When the juvenile court was created in 1899, only juvenile court judges had the power to transfer youth to criminal court, and the transfer decision was completely within the judge's discretion. However, the juvenile court legislation was unclear as to whether a prosecutor could simply charge a youth in criminal court, bypassing the juvenile court entirely. Initially, there was a "gentleman's agreement" between the juvenile court and prosecutors, whereby almost all charges against youth were filed in juvenile court, allowing the juvenile court judges to decide whether a youth should be tried in criminal court. In exchange, the juvenile court did not exert its jurisdiction when prosecutors charged some youth in criminal court, usually older youth who committed serious crimes while on probation.
By the mid-1920's, the agreement had eroded, leading to an ever-increasing number of youth being tried in criminal court. The Illinois Supreme Court addressed the issue in People v. Lattimore, holding that the juvenile court legislation did not give the juvenile court exclusive original jurisdiction over youth. However, the General Assembly overturned Lattimore with the Juvenile Court Act of 1965. The law explicitly required that prosecutors file all charges against youth in juvenile court, allowing the judges to decide the appropriate court for each youth.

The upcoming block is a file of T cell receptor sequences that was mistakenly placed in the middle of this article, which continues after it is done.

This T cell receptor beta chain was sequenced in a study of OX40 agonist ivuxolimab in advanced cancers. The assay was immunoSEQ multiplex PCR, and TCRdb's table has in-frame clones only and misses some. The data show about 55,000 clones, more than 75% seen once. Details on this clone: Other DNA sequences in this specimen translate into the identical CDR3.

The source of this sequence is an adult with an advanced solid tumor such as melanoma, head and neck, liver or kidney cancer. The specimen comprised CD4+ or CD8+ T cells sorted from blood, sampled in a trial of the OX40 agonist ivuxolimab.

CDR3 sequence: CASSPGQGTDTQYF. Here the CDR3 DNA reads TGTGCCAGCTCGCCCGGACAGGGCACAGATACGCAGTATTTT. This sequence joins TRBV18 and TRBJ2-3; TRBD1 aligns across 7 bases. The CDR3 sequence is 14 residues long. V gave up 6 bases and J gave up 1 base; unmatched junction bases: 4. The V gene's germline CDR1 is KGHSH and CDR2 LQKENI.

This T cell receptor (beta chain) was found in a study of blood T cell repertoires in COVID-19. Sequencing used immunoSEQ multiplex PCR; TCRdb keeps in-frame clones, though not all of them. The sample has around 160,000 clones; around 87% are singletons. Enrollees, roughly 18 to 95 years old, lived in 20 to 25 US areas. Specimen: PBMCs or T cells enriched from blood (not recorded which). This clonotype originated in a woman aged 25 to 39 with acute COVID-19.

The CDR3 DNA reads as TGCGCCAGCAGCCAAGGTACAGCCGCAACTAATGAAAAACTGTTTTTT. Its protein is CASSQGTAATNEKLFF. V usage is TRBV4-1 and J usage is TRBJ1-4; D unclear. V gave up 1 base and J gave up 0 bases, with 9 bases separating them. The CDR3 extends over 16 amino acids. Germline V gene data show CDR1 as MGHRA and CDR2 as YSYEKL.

The juvenile population in Illinois increased in the 1970s as a swell of late Baby Boomers entered adolescence. The population increase was accompanied by a corresponding increase in juvenile offenses. The attendant public outcry led to the passage of an automatic transfer offense scheme in 1983. Once a youth is charged with one of these offenses, the youth is automatically transferred to criminal court, eliminating judicial discretion. The 1983 amendment required that any youth 15 or older charged with murder, rape, sexual assault, or armed robbery be automatically transferred to criminal court. Additional automatic transfer offenses were added in 1985.
The juvenile crime rate increased again in the late 1980s and early 90s. Public outcry led legislators to add new automatic transfer offenses in 1990, 1995, 1996, 1998, and 2000. A scheme of presumptive transfer offenses was also added to the Juvenile Court Act-these maintain judicial discretion but place the burden on the youth to establish that he/she should not be transferred.